Compensation for Coarticulation: Implications for the Basis and Architecture of Speech Perception

Project: Research project

Project Details


Language users typically have the impression that understanding speech in their native tongue is instantaneous and effortless. This apparent ease belies a vastly complex chain of processes that must be engaged in order to derive meaning from the acoustic patterns of speech. Unlike computer speech recognition systems, human listeners adapt quickly to tremendous acoustic variability in the speech signal. This extremes of this variability can result, for instance, from unusual acoustic environments, new voices or accents, very fast speaking rates, and many other factors. Speech is one of the most difficult perceptual challenges that humans face, so research on its underlying mechanisms will not only further our understanding of human language, but may also help to unlock some of the deepest mysteries about the human mind. This basic knowledge may also serve to improve current speech technologies, and current methods of remediation for impairments in speech comprehension and production.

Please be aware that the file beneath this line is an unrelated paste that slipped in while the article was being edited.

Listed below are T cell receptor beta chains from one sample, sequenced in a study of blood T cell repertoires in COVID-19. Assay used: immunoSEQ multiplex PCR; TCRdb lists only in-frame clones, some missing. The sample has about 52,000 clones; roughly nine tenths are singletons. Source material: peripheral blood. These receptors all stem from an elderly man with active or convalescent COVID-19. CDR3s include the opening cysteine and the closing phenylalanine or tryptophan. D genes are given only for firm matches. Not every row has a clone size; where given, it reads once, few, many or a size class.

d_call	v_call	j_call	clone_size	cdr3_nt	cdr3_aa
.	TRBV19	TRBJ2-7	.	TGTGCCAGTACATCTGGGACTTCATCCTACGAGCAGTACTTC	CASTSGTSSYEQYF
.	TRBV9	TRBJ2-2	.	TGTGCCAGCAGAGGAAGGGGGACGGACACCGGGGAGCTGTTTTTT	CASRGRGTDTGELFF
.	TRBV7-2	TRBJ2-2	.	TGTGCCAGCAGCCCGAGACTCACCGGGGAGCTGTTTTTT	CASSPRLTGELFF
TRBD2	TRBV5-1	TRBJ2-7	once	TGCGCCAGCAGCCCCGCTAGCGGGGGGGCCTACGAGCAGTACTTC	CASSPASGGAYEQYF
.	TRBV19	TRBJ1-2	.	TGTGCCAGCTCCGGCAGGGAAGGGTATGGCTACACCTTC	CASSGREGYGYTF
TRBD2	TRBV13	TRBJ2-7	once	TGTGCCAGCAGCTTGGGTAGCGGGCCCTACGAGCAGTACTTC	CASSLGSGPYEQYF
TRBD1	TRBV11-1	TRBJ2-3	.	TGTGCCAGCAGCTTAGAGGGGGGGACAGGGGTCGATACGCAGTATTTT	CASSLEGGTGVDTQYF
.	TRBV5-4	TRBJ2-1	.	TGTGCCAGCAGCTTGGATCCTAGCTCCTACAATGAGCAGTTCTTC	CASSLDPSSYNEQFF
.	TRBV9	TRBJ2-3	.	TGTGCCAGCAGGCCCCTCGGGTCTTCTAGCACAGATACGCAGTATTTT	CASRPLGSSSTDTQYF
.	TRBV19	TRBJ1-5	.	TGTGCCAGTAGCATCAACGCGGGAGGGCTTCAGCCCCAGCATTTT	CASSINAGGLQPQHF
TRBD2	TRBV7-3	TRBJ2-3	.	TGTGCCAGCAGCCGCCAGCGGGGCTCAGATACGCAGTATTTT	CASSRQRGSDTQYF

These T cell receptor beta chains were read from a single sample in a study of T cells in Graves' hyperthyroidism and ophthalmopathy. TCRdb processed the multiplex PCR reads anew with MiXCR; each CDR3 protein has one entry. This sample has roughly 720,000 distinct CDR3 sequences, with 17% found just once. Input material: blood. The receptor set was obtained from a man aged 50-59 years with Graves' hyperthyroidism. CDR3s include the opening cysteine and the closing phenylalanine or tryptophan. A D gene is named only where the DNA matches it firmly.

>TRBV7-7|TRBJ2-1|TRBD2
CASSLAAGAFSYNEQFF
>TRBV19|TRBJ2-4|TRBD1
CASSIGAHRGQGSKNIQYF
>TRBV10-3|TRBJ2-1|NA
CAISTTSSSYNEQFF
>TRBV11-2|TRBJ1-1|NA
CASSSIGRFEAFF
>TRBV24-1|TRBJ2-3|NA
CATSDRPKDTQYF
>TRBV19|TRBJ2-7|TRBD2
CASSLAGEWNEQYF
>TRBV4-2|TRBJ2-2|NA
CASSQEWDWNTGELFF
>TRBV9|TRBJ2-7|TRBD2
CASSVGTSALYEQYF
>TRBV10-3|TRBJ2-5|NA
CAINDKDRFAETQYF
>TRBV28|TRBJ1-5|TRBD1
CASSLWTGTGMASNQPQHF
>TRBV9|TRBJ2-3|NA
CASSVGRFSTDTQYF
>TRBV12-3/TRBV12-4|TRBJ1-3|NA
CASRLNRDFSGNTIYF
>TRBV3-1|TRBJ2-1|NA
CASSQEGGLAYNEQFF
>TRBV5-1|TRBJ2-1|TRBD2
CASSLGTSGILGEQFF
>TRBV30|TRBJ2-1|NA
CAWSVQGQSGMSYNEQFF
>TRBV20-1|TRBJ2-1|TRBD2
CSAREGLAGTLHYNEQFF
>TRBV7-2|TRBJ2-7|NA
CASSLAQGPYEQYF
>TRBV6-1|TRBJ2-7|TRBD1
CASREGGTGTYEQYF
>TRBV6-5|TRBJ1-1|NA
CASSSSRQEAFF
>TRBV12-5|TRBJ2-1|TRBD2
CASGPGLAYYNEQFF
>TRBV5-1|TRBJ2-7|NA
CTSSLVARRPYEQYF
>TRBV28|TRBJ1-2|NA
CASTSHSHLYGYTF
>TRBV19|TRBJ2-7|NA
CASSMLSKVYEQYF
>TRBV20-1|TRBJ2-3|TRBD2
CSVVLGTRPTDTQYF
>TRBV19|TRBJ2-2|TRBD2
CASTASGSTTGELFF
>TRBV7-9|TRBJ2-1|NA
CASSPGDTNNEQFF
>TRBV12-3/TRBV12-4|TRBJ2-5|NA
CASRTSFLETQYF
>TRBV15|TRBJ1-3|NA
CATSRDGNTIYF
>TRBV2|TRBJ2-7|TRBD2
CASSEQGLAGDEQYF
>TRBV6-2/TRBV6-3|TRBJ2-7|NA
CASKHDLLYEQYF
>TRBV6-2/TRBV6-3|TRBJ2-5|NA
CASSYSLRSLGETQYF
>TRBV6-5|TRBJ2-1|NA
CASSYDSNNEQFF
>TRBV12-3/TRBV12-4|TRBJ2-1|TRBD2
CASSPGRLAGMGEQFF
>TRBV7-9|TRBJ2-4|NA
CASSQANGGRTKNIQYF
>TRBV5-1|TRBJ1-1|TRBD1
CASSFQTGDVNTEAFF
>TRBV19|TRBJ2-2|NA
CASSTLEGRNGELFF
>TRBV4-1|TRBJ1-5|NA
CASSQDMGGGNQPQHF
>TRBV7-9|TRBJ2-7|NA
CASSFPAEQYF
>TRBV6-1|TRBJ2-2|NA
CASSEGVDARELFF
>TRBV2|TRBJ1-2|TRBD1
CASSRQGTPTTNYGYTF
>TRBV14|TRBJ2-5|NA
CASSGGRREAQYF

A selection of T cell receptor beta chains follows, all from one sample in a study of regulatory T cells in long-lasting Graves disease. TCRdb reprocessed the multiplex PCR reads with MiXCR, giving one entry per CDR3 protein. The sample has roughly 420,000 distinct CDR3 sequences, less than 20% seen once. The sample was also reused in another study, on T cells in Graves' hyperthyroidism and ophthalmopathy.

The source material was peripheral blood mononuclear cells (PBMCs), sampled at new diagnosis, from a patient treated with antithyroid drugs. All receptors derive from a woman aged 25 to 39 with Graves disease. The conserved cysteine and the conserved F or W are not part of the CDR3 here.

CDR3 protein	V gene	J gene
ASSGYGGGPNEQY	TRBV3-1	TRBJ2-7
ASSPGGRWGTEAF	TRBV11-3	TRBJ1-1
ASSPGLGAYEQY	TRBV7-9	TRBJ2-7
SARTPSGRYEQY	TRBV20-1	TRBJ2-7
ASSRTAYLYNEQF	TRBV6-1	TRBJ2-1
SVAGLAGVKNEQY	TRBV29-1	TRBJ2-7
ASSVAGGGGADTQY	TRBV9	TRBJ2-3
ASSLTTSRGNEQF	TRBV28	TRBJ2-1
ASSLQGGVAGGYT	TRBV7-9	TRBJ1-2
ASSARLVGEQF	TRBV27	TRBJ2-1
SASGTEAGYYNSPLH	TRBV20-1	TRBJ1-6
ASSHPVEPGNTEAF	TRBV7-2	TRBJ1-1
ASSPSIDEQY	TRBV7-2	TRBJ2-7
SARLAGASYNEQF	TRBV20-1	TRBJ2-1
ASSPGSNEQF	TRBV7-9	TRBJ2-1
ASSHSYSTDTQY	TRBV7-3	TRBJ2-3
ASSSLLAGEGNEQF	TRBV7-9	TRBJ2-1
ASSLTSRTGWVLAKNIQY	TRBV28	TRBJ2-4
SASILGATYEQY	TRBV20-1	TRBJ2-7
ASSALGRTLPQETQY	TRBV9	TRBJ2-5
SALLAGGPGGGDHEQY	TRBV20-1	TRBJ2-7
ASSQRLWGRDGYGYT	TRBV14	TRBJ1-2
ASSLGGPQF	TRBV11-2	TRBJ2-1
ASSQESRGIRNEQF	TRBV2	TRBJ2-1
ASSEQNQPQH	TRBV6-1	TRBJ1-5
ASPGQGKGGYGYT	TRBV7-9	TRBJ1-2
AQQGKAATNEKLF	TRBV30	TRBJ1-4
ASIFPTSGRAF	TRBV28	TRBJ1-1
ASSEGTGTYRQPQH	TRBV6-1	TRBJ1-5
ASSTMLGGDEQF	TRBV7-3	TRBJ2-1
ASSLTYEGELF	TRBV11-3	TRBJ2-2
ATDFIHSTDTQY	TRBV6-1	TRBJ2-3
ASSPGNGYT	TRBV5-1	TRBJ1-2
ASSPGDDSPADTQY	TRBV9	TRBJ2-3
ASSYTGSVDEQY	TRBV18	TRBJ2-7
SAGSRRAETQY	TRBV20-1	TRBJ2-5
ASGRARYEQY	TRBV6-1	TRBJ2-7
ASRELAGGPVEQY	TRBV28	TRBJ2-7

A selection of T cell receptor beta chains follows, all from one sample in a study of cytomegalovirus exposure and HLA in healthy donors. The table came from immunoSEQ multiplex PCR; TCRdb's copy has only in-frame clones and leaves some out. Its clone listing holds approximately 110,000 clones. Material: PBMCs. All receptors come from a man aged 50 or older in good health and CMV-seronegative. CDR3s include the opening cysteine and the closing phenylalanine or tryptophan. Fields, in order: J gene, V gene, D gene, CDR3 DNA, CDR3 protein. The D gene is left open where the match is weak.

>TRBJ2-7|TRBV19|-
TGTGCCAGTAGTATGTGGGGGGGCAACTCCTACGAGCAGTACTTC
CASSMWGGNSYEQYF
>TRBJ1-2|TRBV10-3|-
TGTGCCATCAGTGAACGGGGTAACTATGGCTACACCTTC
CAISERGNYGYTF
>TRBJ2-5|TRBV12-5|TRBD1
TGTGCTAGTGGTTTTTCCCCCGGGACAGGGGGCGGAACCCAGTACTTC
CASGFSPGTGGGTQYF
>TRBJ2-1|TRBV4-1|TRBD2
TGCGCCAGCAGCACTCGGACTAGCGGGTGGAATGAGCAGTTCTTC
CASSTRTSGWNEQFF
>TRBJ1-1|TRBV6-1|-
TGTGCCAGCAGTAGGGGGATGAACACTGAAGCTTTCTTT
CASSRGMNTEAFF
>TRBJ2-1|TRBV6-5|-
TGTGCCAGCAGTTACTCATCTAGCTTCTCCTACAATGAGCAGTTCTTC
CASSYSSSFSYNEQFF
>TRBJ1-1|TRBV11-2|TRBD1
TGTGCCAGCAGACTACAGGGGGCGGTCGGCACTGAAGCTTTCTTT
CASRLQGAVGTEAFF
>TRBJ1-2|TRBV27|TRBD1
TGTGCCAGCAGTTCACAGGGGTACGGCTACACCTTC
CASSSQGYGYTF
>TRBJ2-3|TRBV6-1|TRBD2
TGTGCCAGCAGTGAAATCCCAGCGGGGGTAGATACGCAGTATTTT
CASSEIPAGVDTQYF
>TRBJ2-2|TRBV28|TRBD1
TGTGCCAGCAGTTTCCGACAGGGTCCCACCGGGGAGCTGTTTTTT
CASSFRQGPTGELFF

With the support of the National Science Foundation, Dr. Magnuson is studying a speech perception phenomenon called 'compensation for coarticulation' with the goal of refining current theories of speech perception. Compensation for coarticulation is a phenomenon whereby the perception of a sound is affected by the qualities of preceding or following sounds. Traditional explanations of this phenomenon appeal to active mechanisms of perceptual adjustment based on physical properties of the vocal tract and speech articulators. However, there are now three distinct explanations that account for overlapping subsets of results, each of which follows from a different theory of speech perception. Dr. Magnuson and his research team will use acoustic analyses and speech experiments with human speakers and listeners in order to distinguish between these differing explanations of compensation for coarticulation. The results of this project promise to advance our general understanding of the perceptual mechanisms that underlie speech and potentially many sensory experiences.

Effective start/end date4/15/078/31/10


  • National Science Foundation: $271,779.00


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